Featured Research

from universities, journals, and other organizations

First Dinosaur Embryo Skin Discovered -- Unhatched Embryos Are First Ever Found Of Giant-Plant Eating Dinosaurs

Date:
November 18, 1998
Source:
American Museum Of Natural History
Summary:
A team of researchers have announced the discovery of a dinosaur nesting ground strewn with thousands of eggs, dozens of which still have unhatched dinosaur embryos inside. In addition to tiny embryonic bones, many of the eggs contain patches of delicate fossilized skin, providing the first glimpse of the soft tissue covering baby dinosaurs.

November 17, 1998...A team of researchers announced today in the journal Nature the discovery of a dinosaur nesting ground strewn with thousands of eggs, dozens of which still have unhatched dinosaur embryos inside. In addition to tiny embryonic bones, many of the eggs contain patches of delicate fossilized skin, providing the first glimpse of the soft tissue covering baby dinosaurs.

The extraordinary new fossils represent a number of scientific firsts: the first dinosaur embryos to show fossilized skin; the first known embryos of the giant plant-eating dinosaurs called sauropods; and the first dinosaur embryos found in the southern hemisphere. As well as appearing in Nature, the discovery is also featured in the December issue of National Geographic.

The nesting site, which dates from the late Cretaceous and is approximately 70 to 90 million years old, is located near Auca Mahuida, in the Patagonian badlands of Argentina. The research team, headed by scientists from the American Museum of Natural History in New York City and the Museo Municipal Carmen Funes in Neuquén, Argentina, named the new site "Auca Mahuevo" for its tremendous abundance of eggs, or huevos in Spanish. Eggs are so plentiful in the square-mile nesting site that it is virtually impossible to walk without crushing egg shell fragments under foot.

If the tiny embryos from Auca Mahuevo had hatched, the baby dinosaurs would have started life a mere fifteen inches long and grown to an adult size approaching forty-five feet long. The fossil skin reveals a scaly surface, much like the skin of a modern-day lizard. One of the fossils has a distinct stripe of larger scales near its center, which probably ran down the animal's back.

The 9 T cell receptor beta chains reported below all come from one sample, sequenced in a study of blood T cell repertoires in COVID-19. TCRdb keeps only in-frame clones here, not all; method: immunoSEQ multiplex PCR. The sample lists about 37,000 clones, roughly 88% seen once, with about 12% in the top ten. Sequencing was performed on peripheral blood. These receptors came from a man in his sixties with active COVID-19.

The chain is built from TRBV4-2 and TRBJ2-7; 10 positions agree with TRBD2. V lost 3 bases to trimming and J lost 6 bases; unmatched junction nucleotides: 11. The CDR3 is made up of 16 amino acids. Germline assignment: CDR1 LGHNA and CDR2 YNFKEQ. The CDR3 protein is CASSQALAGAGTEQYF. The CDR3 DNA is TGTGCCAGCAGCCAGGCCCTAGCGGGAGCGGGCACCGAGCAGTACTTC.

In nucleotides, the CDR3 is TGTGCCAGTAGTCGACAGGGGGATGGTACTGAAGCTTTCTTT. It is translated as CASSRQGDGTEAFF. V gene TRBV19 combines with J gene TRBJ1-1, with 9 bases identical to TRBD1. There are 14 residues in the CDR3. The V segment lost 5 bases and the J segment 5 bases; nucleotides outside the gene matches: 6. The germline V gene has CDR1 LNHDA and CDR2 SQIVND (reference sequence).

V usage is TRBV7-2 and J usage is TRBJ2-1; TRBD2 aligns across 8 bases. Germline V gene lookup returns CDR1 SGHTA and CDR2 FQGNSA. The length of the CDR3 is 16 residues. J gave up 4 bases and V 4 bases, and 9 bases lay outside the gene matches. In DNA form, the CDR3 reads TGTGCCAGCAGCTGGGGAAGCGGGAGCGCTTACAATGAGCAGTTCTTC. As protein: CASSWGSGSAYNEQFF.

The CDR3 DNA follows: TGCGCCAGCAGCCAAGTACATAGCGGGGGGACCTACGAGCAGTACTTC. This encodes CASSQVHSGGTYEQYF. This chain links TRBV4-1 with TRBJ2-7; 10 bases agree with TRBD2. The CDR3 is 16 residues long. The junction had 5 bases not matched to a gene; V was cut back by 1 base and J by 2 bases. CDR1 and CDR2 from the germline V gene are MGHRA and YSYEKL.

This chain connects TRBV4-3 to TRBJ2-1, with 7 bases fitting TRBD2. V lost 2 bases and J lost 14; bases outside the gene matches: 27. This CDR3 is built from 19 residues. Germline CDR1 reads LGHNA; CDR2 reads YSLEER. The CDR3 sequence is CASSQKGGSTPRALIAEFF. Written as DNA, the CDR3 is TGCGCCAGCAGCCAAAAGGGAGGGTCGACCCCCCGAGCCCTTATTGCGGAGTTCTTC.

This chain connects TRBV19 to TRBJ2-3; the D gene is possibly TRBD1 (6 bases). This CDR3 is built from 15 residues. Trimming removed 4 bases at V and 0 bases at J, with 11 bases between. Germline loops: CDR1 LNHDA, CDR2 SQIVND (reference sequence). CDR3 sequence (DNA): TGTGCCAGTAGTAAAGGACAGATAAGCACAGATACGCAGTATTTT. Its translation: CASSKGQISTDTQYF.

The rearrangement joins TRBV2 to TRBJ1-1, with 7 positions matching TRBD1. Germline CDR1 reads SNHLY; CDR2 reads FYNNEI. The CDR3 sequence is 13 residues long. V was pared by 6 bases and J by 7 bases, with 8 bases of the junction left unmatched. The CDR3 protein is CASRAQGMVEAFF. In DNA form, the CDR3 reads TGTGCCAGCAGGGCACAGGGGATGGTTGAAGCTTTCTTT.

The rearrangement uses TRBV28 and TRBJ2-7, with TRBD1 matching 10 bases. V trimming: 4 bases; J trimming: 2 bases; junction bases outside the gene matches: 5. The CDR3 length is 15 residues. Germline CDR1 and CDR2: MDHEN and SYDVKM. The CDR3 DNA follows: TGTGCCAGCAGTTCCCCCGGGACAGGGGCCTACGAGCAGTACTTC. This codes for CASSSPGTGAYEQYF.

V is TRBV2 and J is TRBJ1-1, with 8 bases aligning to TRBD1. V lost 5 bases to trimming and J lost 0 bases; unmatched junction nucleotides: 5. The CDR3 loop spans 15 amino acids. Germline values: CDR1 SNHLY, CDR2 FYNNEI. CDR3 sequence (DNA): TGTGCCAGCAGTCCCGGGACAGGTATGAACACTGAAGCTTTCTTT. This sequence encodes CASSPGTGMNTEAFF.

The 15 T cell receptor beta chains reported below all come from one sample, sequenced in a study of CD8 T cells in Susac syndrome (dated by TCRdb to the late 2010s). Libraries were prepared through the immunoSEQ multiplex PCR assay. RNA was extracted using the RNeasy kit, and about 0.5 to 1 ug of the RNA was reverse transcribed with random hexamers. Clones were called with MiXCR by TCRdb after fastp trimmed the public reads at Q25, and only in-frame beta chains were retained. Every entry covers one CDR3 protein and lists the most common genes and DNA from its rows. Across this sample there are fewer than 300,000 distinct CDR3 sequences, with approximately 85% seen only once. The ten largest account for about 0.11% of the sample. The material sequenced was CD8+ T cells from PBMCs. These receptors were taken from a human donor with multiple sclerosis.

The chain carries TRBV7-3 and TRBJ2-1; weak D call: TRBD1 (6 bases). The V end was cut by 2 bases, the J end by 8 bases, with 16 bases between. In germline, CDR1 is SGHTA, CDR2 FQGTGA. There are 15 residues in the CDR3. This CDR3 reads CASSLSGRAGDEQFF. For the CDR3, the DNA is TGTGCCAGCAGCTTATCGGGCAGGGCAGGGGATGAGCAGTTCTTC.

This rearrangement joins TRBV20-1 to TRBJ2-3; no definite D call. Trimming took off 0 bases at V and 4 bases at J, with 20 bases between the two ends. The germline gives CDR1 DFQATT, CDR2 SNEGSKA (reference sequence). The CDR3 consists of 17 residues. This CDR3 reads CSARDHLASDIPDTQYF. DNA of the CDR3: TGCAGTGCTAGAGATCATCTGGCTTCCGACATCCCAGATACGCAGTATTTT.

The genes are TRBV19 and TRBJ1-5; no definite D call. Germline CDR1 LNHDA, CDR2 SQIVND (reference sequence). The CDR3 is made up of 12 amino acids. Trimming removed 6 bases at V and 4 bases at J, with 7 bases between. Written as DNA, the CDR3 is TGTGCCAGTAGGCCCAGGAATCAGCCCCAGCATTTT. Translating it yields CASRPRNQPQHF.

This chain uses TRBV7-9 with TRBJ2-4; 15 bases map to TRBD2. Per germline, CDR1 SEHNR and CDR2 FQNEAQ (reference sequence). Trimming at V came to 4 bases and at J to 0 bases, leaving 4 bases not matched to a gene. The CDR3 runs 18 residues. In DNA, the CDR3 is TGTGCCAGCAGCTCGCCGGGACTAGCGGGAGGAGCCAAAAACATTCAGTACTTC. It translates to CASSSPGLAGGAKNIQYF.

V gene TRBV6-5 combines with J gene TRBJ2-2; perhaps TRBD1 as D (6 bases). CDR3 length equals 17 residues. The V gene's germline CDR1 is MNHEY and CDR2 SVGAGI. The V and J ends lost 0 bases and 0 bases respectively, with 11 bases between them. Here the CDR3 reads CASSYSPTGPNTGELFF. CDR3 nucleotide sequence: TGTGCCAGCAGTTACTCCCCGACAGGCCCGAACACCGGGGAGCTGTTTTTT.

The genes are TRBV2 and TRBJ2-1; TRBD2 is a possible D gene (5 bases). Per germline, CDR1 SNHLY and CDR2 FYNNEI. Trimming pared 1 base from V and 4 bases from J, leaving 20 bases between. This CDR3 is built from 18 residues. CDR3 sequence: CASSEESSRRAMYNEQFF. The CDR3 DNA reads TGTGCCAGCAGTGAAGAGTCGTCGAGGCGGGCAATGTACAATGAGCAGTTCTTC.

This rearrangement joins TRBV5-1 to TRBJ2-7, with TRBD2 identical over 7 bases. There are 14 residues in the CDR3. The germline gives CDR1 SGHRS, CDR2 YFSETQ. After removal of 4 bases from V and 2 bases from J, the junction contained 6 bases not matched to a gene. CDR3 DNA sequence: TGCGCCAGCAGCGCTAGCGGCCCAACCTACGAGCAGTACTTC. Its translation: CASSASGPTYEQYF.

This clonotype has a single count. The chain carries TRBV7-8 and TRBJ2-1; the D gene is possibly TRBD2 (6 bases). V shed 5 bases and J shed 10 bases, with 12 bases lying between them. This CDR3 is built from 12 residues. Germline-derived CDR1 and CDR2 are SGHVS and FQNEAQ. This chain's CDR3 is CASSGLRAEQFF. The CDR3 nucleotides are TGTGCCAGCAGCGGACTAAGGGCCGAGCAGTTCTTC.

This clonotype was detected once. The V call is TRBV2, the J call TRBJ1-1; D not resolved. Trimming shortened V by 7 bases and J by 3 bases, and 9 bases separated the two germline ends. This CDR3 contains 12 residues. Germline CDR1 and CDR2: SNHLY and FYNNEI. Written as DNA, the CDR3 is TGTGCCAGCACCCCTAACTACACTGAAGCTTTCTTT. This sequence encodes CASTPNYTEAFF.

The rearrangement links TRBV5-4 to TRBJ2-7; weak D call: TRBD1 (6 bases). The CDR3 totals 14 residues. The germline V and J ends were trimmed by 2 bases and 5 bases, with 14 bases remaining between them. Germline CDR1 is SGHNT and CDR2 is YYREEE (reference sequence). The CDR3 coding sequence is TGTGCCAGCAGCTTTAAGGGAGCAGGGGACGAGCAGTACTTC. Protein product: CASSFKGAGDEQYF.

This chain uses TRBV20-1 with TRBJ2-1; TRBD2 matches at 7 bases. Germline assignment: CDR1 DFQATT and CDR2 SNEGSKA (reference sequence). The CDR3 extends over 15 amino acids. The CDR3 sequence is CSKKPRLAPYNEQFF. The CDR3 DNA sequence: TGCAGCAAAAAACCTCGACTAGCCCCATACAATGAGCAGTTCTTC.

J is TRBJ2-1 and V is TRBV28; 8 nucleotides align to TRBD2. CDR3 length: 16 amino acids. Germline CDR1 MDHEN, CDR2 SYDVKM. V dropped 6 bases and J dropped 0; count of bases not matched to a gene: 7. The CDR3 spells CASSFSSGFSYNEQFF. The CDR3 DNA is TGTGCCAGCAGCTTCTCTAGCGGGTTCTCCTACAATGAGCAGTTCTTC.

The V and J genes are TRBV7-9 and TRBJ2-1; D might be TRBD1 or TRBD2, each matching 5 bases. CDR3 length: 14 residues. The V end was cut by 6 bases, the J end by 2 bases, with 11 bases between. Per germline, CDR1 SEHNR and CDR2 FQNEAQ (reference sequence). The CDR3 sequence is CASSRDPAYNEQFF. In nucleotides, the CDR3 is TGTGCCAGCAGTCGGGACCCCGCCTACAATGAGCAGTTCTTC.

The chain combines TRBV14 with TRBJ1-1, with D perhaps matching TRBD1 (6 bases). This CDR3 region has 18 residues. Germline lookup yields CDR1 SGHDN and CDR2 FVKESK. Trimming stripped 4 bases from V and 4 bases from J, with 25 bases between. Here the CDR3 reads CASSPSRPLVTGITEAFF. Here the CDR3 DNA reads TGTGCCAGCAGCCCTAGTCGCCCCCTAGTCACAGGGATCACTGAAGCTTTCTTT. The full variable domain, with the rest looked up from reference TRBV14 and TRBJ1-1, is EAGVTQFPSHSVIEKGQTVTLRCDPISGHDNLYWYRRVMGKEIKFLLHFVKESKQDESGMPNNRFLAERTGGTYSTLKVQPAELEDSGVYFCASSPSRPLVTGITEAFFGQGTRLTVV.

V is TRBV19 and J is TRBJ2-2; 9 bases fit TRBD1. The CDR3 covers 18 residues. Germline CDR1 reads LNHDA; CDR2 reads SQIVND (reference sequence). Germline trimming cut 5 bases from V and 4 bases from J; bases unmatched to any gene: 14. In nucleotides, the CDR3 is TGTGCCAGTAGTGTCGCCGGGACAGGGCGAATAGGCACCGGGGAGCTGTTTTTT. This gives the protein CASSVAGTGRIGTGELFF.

Why Auca Mahuevo yields two of the rarest of all types of fossils, fragile embryonic bones and skin casts, is one of the mysteries about the site that the team hopes to answer. Initial studies suggest that the egg clusters were laid in the floodplain of ancient streams that periodically overflowed, burying the unhatched eggs on its banks in a layer of mud. The covering of silt protected the eggs, and some of their contents, from scavengers and disintegration by the elements. Repeated cycles of egg laying and flooding could have produced the super-abundance of fossil eggs and embryos found by the team.

Given the number of egg clusters at Auca Maheuvo, hundreds, if not thousands, of giant sauropod dinosaurs must have gathered there to lay their eggs. The nesting site probably would have stretched for miles in a valley created by a series of shallow streams. However, the fossils do not reveal whether the adult dinosaurs cared for their young, or even if they made well-formed nests. It is not possible to determine precisely which kind of sauropod dinosaurs laid the eggs at Auca Maheuvo, but the discovery of tiny teeth in the eggs provides an intriguing clue. One embryo alone has at least 32 individual pencil-shaped teeth, each small enough to fit easily into the capital "O" at the beginning of this sentence. The only sauropod dinosaurs alive at the end of the Cretaceous period with teeth this shape were sauropods known as titanosaurs. The remains of these dinosaurs are common near Auca Maheuvo, making it very likely that the embryos belong to this group.

Unlike any other known sauropods, titanosaurs had bony, armored plates embedded in their skin. The embryo's skin, however, does not show any signs of armored plates, indicating that these grew only after the dinosaurs had hatched. This growth pattern mirrors that seen in modern armored lizards and crocodiles, the juveniles of which lack the bony patches in the skin that are present in adults.